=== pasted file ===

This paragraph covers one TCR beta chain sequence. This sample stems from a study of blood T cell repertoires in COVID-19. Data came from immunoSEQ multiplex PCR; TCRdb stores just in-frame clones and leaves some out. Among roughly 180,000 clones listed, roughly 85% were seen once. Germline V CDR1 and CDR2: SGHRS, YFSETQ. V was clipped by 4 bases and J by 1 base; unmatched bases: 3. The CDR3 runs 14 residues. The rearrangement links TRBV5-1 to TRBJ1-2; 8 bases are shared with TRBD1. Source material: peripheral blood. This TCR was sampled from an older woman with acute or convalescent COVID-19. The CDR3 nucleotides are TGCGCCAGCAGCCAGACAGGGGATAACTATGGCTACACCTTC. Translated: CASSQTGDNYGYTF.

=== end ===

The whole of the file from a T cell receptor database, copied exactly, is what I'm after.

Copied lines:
This paragraph covers one TCR beta chain sequence. This sample stems from a study of blood T cell repertoires in COVID-19. Data came from immunoSEQ multiplex PCR; TCRdb stores just in-frame clones and leaves some out. Among roughly 180,000 clones listed, roughly 85% were seen once. Germline V CDR1 and CDR2: SGHRS, YFSETQ. V was clipped by 4 bases and J by 1 base; unmatched bases: 3. The CDR3 runs 14 residues. The rearrangement links TRBV5-1 to TRBJ1-2; 8 bases are shared with TRBD1. Source material: peripheral blood. This TCR was sampled from an older woman with acute or convalescent COVID-19. The CDR3 nucleotides are TGCGCCAGCAGCCAGACAGGGGATAACTATGGCTACACCTTC. Translated: CASSQTGDNYGYTF.